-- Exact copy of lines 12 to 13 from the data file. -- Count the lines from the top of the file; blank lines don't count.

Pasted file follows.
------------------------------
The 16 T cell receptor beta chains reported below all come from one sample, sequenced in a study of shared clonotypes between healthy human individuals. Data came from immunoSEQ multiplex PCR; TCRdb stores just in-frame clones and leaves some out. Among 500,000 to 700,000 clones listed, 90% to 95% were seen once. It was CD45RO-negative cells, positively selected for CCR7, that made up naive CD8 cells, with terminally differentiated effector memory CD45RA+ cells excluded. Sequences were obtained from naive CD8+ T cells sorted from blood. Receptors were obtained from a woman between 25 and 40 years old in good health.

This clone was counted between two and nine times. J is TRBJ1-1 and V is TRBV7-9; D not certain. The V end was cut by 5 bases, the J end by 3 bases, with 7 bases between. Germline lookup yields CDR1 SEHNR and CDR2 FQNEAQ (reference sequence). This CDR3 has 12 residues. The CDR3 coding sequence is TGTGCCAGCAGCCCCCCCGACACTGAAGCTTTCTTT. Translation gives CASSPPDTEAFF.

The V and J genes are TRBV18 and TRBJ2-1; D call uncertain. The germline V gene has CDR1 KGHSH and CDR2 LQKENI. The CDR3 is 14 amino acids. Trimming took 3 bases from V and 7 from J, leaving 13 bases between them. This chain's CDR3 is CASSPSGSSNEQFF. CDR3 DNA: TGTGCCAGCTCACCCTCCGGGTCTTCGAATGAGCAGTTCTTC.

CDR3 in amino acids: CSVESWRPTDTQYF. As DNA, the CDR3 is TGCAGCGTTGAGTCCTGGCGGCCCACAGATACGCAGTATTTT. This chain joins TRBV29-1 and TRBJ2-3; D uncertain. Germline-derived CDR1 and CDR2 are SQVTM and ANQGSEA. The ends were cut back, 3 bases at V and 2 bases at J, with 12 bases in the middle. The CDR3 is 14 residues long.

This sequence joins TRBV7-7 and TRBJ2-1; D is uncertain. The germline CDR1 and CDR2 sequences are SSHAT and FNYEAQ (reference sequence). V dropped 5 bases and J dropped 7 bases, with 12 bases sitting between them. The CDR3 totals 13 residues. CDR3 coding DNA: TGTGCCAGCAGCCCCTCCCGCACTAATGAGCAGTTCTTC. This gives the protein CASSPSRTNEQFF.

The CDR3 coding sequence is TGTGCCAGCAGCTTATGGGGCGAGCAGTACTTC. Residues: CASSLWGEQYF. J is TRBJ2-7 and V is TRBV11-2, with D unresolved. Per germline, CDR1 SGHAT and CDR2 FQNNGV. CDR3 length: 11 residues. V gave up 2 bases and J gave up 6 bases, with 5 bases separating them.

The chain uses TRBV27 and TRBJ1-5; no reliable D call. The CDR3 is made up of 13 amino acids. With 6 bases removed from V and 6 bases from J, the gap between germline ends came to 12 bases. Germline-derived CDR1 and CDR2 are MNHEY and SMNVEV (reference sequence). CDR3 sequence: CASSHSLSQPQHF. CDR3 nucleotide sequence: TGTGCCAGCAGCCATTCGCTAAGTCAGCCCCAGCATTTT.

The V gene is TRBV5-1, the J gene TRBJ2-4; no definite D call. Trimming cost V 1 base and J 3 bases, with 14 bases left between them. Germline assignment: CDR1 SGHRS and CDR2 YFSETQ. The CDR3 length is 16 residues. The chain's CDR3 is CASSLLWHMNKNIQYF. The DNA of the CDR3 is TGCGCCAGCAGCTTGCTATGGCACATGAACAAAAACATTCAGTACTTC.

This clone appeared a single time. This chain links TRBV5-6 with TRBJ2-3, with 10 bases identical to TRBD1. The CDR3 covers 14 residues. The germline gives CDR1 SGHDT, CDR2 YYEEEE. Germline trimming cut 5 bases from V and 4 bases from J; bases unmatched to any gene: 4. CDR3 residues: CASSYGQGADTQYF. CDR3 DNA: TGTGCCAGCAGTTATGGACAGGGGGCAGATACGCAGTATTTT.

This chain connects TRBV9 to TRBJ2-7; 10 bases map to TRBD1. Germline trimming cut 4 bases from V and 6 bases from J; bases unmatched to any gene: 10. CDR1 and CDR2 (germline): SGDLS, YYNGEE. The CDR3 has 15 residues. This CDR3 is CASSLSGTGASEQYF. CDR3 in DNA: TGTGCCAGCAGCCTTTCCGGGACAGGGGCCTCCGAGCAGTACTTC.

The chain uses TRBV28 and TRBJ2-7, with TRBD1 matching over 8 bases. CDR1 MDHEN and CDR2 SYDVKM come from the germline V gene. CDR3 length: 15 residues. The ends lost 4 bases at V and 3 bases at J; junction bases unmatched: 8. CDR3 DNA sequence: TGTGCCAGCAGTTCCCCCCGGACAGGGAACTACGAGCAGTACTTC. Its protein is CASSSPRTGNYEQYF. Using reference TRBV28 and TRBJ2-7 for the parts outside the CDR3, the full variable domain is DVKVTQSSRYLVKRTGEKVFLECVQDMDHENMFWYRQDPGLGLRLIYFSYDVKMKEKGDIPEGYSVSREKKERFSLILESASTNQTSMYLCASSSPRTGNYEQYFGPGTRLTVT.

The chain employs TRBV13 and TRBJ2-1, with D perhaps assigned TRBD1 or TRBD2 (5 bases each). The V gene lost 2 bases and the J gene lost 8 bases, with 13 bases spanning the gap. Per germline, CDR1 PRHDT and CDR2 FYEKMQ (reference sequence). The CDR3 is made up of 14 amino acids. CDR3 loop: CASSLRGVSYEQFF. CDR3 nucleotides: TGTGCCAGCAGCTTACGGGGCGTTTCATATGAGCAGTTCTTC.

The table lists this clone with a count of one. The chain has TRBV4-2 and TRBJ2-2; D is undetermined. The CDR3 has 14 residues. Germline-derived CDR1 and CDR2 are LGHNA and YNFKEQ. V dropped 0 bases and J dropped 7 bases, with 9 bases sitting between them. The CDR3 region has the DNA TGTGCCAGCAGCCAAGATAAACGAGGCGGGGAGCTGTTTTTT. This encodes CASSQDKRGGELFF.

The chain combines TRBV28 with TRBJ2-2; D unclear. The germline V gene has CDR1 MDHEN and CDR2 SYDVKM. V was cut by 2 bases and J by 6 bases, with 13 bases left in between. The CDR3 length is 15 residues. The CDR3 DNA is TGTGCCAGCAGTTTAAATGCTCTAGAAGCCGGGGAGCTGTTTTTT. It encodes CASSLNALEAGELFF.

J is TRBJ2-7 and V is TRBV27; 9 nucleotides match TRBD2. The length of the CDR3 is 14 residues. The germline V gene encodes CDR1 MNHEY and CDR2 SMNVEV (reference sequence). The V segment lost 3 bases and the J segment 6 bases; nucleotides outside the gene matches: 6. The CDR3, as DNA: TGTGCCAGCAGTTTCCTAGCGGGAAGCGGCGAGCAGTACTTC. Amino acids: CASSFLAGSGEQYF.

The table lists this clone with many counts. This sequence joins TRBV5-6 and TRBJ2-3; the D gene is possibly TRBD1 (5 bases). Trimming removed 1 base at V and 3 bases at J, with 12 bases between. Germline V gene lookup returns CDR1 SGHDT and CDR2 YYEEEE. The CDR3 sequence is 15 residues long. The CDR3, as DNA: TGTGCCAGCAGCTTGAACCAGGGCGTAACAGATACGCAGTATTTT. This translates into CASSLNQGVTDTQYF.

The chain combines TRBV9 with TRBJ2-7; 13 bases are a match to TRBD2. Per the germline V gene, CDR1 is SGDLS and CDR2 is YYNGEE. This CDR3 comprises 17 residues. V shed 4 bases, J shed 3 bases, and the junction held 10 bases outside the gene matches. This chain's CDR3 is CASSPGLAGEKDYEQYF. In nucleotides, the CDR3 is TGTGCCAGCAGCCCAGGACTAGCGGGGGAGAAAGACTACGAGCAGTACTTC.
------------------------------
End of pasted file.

The chain employs TRBV13 and TRBJ2-1, with D perhaps assigned TRBD1 or TRBD2 (5 bases each). The V gene lost 2 bases and the J gene lost 8 bases, with 13 bases spanning the gap. Per germline, CDR1 PRHDT and CDR2 FYEKMQ (reference sequence). The CDR3 is made up of 14 amino acids. CDR3 loop: CASSLRGVSYEQFF. CDR3 nucleotides: TGTGCCAGCAGCTTACGGGGCGTTTCATATGAGCAGTTCTTC.

The table lists this clone with a count of one. The chain has TRBV4-2 and TRBJ2-2; D is undetermined. The CDR3 has 14 residues. Germline-derived CDR1 and CDR2 are LGHNA and YNFKEQ. V dropped 0 bases and J dropped 7 bases, with 9 bases sitting between them. The CDR3 region has the DNA TGTGCCAGCAGCCAAGATAAACGAGGCGGGGAGCTGTTTTTT. This encodes CASSQDKRGGELFF.